Shimla has received only 6 cm of snow so far this winter – the season extends from November to March – triggering anxiety among environmentalists in Himachal Pradesh. This has been the second lowest snowfall recorded since 2008-09, when snowfall data began to be documented as separate from rain. Earlier data was recorded as precipitation, as per the India Meteorological Department (IMD).
In 2009-10, Shimla got a scant 1.8 cm of snow. According to the data compiled at local observatories, Shimla received the highest snowfall in 1989-90, when it recorded 262.2 cm. In 2005-06, the town did not receive any snowfall.
The fragile Himalayan area has been witnessing inconsistent snowfall and abrupt weather changes over the past decade. January 14 has been the only day of snowfall across 2022-23 in the State’s capital. It was also limited to Jakhu hill, the highest point of the town, while other areas in the city were deprived of the white cover.
Over the past few years, Shimla has received the following amount of snow: 2010-11 (31.5 cm), 2011-12 (119.4 cm), 2012-13 (92.8 cm), 2013-14 (76 cm), 2014-15 (83.8 cm), 2015-16 (25 cm), 2016-17 (106.5 cm), 2017-18 (20.8 cm), 2018-19 (128.8 cm), 2019-20 (198.7 cm), 2020-21 (67 cm) and 2021-22 (161.7 cm).
The figures, experts say, show a gradual trend of inconsistent, abrupt, and decreasing snowfall in Shimla over the past two decades, which is a matter of concern in the ecologically fragile State.
Surender Paul, director of the India Meteorological Department (IMD) in Shimla said precipitation itself – both snow and rain – has been decreasing, and seasons are showing a shift in pattern. “The winter months are shrinking and the snowfall in peak winter is reducing slightly. Earlier snowfall in the months of December, January, February, and even March was a regular feature in Shimla, but now it’s not the same,” he said.
He said that over the years the IMD has observed, “climate inconsistency, invariability, and abruptness,” with intense cold or too-warm conditions. “This has resulted in extreme weather events of excess rain or snow at one point in time and little or no precipitation-snow in another season. These days we see it’s bright and sunny in Shimla, while two decades ago the winter months would mostly see overcast conditions,” he added.
Earlier, a joint study by Himachal Pradesh’s State Centre on Climate Change and the Space Applications Centre, Ahmedabad, revealed that all major river basins in the State, including the Satluj, Ravi, Chenab, and Beas had witnessed an overall decrease of 18.5% in area under snow in 2020-21 winter compared to the winter of 2019-20. Seasonal snow cover is a major input in controlling the hydrology of river basins.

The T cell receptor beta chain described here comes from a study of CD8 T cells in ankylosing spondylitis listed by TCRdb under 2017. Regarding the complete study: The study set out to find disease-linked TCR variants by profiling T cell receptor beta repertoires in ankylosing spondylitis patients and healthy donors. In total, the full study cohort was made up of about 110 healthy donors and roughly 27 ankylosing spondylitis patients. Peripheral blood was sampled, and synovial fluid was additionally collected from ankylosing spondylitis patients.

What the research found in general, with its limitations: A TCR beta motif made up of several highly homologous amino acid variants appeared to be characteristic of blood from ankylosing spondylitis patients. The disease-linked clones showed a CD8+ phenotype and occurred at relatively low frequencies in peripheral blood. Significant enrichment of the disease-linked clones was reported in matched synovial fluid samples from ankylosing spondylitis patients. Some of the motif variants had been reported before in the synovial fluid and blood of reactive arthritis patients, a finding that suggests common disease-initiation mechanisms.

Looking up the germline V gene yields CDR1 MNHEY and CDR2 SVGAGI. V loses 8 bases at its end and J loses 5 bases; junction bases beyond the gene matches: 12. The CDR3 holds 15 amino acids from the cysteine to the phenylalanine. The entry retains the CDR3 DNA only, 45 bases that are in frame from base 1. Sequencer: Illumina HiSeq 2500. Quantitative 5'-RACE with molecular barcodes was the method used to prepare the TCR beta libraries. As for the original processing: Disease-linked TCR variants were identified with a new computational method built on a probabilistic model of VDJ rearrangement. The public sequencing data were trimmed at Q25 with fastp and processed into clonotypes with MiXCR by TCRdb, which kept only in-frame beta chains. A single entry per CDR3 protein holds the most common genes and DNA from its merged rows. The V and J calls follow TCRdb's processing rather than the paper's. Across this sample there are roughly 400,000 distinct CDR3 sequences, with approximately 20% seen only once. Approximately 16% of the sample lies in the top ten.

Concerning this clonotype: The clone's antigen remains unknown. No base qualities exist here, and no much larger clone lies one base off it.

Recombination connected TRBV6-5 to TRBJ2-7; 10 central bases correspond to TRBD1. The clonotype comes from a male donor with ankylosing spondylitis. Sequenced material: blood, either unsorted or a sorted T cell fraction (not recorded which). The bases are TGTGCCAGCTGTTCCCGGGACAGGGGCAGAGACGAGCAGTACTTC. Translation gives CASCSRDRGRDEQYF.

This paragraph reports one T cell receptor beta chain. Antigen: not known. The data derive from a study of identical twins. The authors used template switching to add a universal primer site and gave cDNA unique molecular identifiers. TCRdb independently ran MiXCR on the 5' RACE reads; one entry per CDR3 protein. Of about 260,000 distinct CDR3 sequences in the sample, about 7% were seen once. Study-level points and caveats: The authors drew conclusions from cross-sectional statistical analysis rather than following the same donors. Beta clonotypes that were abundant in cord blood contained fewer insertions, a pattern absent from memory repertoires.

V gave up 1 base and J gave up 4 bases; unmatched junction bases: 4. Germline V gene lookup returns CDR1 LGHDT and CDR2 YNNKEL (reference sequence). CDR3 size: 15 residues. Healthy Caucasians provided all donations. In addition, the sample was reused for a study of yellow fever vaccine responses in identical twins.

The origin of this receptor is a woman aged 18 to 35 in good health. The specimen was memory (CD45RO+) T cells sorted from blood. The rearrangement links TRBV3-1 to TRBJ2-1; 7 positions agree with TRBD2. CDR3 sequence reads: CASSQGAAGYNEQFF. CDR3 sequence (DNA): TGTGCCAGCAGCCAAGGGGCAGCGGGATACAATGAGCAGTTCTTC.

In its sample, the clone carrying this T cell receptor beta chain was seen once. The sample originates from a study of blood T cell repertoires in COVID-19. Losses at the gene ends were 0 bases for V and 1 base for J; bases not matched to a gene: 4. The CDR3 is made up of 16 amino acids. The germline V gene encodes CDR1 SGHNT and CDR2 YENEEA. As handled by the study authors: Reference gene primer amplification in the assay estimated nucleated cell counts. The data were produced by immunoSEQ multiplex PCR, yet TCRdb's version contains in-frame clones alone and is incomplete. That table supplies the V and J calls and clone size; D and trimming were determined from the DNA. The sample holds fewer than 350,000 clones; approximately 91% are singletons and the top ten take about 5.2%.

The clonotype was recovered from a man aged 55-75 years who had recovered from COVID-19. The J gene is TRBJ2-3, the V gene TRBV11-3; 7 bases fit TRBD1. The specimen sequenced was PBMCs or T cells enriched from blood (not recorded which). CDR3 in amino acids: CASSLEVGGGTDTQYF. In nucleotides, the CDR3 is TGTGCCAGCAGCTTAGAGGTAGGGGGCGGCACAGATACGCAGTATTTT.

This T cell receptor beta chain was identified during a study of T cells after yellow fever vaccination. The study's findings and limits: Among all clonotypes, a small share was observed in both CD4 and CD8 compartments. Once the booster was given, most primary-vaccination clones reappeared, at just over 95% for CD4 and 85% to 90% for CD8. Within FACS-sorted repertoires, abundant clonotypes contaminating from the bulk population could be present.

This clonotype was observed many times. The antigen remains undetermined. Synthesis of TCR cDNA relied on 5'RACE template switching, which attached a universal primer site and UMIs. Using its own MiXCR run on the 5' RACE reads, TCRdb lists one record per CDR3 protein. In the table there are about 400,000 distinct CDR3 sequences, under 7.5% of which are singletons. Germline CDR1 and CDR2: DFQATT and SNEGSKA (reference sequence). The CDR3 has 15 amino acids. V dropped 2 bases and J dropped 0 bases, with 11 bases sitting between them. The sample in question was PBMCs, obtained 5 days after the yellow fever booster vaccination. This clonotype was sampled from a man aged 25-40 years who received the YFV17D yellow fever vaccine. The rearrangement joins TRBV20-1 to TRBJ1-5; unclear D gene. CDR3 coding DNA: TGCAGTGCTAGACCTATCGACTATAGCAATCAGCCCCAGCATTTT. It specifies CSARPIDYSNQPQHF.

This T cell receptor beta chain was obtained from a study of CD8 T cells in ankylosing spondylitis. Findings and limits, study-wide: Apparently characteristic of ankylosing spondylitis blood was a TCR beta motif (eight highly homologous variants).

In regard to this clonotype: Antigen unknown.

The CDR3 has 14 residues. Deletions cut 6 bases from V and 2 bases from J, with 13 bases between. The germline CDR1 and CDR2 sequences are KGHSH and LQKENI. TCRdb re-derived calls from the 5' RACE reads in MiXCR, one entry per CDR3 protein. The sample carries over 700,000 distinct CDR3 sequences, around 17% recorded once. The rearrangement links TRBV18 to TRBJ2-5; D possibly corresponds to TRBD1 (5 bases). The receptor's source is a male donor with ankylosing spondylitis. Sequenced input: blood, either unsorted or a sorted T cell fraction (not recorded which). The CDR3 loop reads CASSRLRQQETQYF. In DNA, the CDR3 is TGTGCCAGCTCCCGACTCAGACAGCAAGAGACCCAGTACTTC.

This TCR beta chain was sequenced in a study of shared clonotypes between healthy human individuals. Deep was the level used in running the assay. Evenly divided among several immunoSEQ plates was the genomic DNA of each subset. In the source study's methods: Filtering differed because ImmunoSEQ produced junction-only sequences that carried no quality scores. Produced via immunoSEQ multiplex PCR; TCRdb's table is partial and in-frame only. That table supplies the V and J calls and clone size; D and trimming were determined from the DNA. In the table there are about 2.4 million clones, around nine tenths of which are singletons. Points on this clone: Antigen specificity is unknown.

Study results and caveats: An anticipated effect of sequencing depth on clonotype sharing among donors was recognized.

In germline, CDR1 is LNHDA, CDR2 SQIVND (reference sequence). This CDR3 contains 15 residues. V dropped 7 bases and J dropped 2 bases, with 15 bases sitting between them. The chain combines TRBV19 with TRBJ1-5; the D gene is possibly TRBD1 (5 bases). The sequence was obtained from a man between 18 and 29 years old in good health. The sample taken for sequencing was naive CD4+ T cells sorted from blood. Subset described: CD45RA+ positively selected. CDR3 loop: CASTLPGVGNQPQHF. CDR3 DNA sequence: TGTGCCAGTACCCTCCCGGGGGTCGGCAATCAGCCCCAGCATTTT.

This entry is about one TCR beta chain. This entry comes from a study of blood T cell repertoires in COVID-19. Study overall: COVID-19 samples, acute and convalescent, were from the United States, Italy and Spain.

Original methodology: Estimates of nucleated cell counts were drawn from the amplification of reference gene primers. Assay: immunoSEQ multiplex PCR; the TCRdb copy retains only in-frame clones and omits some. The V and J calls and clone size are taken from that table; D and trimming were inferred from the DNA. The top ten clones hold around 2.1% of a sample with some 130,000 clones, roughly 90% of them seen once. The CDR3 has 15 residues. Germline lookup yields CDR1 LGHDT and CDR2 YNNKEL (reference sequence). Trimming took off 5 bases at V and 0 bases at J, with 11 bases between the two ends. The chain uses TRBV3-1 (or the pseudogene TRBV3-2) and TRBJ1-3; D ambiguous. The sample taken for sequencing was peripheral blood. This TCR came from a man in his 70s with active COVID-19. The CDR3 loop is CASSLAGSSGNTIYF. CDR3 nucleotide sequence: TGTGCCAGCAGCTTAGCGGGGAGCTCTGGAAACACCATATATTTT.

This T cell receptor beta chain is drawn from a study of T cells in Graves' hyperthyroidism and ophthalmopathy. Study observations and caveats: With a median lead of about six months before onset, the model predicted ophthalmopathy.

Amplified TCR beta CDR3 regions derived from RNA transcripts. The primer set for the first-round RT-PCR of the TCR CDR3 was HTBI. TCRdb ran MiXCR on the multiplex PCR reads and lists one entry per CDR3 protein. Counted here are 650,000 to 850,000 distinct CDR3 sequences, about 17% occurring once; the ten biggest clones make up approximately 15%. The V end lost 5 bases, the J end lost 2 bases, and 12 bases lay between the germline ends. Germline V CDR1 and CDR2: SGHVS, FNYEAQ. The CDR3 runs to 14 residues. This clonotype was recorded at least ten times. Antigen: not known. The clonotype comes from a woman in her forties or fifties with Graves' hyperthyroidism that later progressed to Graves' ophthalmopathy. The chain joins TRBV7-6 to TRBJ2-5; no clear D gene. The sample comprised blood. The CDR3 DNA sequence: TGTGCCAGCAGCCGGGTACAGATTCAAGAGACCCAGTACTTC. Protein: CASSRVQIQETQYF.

S.S. Randhawa, a co-author of the study said that there is a possibility that following rapid urbanisation and an increase in vehicular traffic, amongst other reasons, “micro-climatic changes” are occurring.
In winter, about one-third of the total geographical area of Himachal Pradesh remains under thick snow cover. Most major rivers like the Chenab, Beas, Parvati, Baspa, Spiti, Ravi, Satluj, and their perennial tributaries originating from the Himalayas depend on snow for their discharge dependability.
The gradual decrease in snowfall has also raised alarm bells for the tourism industry and apple growers. “This year, as there has been meagre snowfall in Shimla, hotel occupancy is 30-35% less than last year (January-February), when snowfall had occurred,” said Harnam Kukreja, former president of the Shimla Hotel and Restaurant Association.
Horticulture scientist and a former joint director with Dr. Y S Parmar University of Horticulture and Forestry, Nauni, S.P. Bhardwaj said that snow is considered ‘white manure’ for the apple crop, as it ensures a slow penetration of moisture to the tree roots.
“Also, the apples require 400-900 ‘chilling hours’ for good health. While this season the chilling hours in many parts of Shimla district seem to have been met, adequate moisture is lacking. Although there were intermittent spells of rain, the next few days are vital. If there’s no more snow or rain in days to come, then the apple crop could be under stress,” he said.